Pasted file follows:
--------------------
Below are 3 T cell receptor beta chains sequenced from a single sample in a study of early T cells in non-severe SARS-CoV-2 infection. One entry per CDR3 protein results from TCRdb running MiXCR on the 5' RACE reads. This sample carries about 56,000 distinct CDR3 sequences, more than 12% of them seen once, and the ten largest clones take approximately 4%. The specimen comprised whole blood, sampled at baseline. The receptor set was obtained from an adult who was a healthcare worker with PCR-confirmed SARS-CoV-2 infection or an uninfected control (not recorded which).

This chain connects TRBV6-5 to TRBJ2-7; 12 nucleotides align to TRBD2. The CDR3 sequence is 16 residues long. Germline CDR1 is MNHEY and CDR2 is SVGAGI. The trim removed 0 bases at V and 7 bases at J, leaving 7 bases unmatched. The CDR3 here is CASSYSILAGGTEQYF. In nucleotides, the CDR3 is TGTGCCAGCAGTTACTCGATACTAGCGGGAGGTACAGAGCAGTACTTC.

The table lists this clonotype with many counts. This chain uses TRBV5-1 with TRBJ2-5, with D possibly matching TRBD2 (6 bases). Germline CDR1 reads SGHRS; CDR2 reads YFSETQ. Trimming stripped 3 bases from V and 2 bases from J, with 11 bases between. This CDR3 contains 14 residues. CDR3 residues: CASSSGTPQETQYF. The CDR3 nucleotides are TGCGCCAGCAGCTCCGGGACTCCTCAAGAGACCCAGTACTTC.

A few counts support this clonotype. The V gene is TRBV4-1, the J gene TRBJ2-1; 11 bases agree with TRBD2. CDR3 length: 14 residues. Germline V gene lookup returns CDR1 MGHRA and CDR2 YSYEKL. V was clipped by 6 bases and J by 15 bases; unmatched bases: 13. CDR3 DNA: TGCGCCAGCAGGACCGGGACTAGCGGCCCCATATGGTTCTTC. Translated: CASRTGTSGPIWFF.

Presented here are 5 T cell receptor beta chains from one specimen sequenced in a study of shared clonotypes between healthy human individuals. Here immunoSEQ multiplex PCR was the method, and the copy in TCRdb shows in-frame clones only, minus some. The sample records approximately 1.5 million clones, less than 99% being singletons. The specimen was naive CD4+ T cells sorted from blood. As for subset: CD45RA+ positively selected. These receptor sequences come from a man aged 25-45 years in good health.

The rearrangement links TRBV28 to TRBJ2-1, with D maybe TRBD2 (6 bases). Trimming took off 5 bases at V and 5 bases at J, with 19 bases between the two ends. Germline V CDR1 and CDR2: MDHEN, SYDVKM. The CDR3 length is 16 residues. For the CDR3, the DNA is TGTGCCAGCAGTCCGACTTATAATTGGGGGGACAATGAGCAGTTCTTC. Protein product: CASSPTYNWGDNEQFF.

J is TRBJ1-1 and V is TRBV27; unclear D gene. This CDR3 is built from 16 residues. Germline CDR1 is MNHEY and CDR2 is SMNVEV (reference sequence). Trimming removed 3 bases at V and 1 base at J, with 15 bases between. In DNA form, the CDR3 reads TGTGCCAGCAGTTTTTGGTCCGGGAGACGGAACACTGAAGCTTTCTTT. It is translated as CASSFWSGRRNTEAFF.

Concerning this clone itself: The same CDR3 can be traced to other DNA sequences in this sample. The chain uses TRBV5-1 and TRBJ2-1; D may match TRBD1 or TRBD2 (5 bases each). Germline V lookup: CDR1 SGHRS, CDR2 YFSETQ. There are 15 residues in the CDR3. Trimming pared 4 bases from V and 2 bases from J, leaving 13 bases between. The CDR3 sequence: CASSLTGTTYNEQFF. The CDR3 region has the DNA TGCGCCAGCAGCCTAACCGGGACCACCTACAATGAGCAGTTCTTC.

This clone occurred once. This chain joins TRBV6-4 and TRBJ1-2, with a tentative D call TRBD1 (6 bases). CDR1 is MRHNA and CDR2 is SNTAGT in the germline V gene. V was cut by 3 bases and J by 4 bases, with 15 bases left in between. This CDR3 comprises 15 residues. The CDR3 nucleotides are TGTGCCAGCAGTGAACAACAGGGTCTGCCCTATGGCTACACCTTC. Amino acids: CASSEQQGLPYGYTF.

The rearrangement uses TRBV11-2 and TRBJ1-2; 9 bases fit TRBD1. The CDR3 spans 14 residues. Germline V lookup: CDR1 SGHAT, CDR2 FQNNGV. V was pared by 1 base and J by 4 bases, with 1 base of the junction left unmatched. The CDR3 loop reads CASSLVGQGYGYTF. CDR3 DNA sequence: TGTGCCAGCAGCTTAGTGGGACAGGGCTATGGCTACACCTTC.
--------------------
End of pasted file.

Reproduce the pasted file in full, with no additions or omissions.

Below are 3 T cell receptor beta chains sequenced from a single sample in a study of early T cells in non-severe SARS-CoV-2 infection. One entry per CDR3 protein results from TCRdb running MiXCR on the 5' RACE reads. This sample carries about 56,000 distinct CDR3 sequences, more than 12% of them seen once, and the ten largest clones take approximately 4%. The specimen comprised whole blood, sampled at baseline. The receptor set was obtained from an adult who was a healthcare worker with PCR-confirmed SARS-CoV-2 infection or an uninfected control (not recorded which).

This chain connects TRBV6-5 to TRBJ2-7; 12 nucleotides align to TRBD2. The CDR3 sequence is 16 residues long. Germline CDR1 is MNHEY and CDR2 is SVGAGI. The trim removed 0 bases at V and 7 bases at J, leaving 7 bases unmatched. The CDR3 here is CASSYSILAGGTEQYF. In nucleotides, the CDR3 is TGTGCCAGCAGTTACTCGATACTAGCGGGAGGTACAGAGCAGTACTTC.

The table lists this clonotype with many counts. This chain uses TRBV5-1 with TRBJ2-5, with D possibly matching TRBD2 (6 bases). Germline CDR1 reads SGHRS; CDR2 reads YFSETQ. Trimming stripped 3 bases from V and 2 bases from J, with 11 bases between. This CDR3 contains 14 residues. CDR3 residues: CASSSGTPQETQYF. The CDR3 nucleotides are TGCGCCAGCAGCTCCGGGACTCCTCAAGAGACCCAGTACTTC.

A few counts support this clonotype. The V gene is TRBV4-1, the J gene TRBJ2-1; 11 bases agree with TRBD2. CDR3 length: 14 residues. Germline V gene lookup returns CDR1 MGHRA and CDR2 YSYEKL. V was clipped by 6 bases and J by 15 bases; unmatched bases: 13. CDR3 DNA: TGCGCCAGCAGGACCGGGACTAGCGGCCCCATATGGTTCTTC. Translated: CASRTGTSGPIWFF.

Presented here are 5 T cell receptor beta chains from one specimen sequenced in a study of shared clonotypes between healthy human individuals. Here immunoSEQ multiplex PCR was the method, and the copy in TCRdb shows in-frame clones only, minus some. The sample records approximately 1.5 million clones, less than 99% being singletons. The specimen was naive CD4+ T cells sorted from blood. As for subset: CD45RA+ positively selected. These receptor sequences come from a man aged 25-45 years in good health.

The rearrangement links TRBV28 to TRBJ2-1, with D maybe TRBD2 (6 bases). Trimming took off 5 bases at V and 5 bases at J, with 19 bases between the two ends. Germline V CDR1 and CDR2: MDHEN, SYDVKM. The CDR3 length is 16 residues. For the CDR3, the DNA is TGTGCCAGCAGTCCGACTTATAATTGGGGGGACAATGAGCAGTTCTTC. Protein product: CASSPTYNWGDNEQFF.

J is TRBJ1-1 and V is TRBV27; unclear D gene. This CDR3 is built from 16 residues. Germline CDR1 is MNHEY and CDR2 is SMNVEV (reference sequence). Trimming removed 3 bases at V and 1 base at J, with 15 bases between. In DNA form, the CDR3 reads TGTGCCAGCAGTTTTTGGTCCGGGAGACGGAACACTGAAGCTTTCTTT. It is translated as CASSFWSGRRNTEAFF.

Concerning this clone itself: The same CDR3 can be traced to other DNA sequences in this sample. The chain uses TRBV5-1 and TRBJ2-1; D may match TRBD1 or TRBD2 (5 bases each). Germline V lookup: CDR1 SGHRS, CDR2 YFSETQ. There are 15 residues in the CDR3. Trimming pared 4 bases from V and 2 bases from J, leaving 13 bases between. The CDR3 sequence: CASSLTGTTYNEQFF. The CDR3 region has the DNA TGCGCCAGCAGCCTAACCGGGACCACCTACAATGAGCAGTTCTTC.

This clone occurred once. This chain joins TRBV6-4 and TRBJ1-2, with a tentative D call TRBD1 (6 bases). CDR1 is MRHNA and CDR2 is SNTAGT in the germline V gene. V was cut by 3 bases and J by 4 bases, with 15 bases left in between. This CDR3 comprises 15 residues. The CDR3 nucleotides are TGTGCCAGCAGTGAACAACAGGGTCTGCCCTATGGCTACACCTTC. Amino acids: CASSEQQGLPYGYTF.

The rearrangement uses TRBV11-2 and TRBJ1-2; 9 bases fit TRBD1. The CDR3 spans 14 residues. Germline V lookup: CDR1 SGHAT, CDR2 FQNNGV. V was pared by 1 base and J by 4 bases, with 1 base of the junction left unmatched. The CDR3 loop reads CASSLVGQGYGYTF. CDR3 DNA sequence: TGTGCCAGCAGCTTAGTGGGACAGGGCTATGGCTACACCTTC.